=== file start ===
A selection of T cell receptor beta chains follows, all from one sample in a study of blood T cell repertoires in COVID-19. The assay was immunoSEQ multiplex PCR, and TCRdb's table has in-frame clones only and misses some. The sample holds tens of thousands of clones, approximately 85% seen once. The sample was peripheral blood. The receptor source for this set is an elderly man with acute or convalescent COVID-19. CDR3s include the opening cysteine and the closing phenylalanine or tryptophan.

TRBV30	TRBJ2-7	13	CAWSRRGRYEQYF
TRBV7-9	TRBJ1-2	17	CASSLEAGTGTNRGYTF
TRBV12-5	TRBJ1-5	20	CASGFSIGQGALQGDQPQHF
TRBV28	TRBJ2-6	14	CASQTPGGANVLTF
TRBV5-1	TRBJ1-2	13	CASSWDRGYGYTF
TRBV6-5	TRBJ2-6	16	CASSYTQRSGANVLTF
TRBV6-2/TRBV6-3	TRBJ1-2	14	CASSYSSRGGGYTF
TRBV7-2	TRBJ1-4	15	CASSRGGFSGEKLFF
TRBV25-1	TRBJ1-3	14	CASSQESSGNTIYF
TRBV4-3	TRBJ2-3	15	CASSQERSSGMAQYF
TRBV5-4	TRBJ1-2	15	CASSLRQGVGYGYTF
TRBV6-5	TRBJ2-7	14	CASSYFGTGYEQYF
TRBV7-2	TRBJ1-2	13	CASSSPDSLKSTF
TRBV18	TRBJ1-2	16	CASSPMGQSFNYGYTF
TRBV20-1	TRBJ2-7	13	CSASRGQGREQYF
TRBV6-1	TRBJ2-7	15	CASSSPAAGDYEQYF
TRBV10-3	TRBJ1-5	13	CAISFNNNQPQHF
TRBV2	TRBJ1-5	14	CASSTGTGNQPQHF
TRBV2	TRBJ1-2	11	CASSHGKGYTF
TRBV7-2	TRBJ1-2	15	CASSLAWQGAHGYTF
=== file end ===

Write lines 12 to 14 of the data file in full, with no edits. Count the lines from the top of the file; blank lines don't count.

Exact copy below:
TRBV5-4	TRBJ1-2	15	CASSLRQGVGYGYTF
TRBV6-5	TRBJ2-7	14	CASSYFGTGYEQYF
TRBV7-2	TRBJ1-2	13	CASSSPDSLKSTF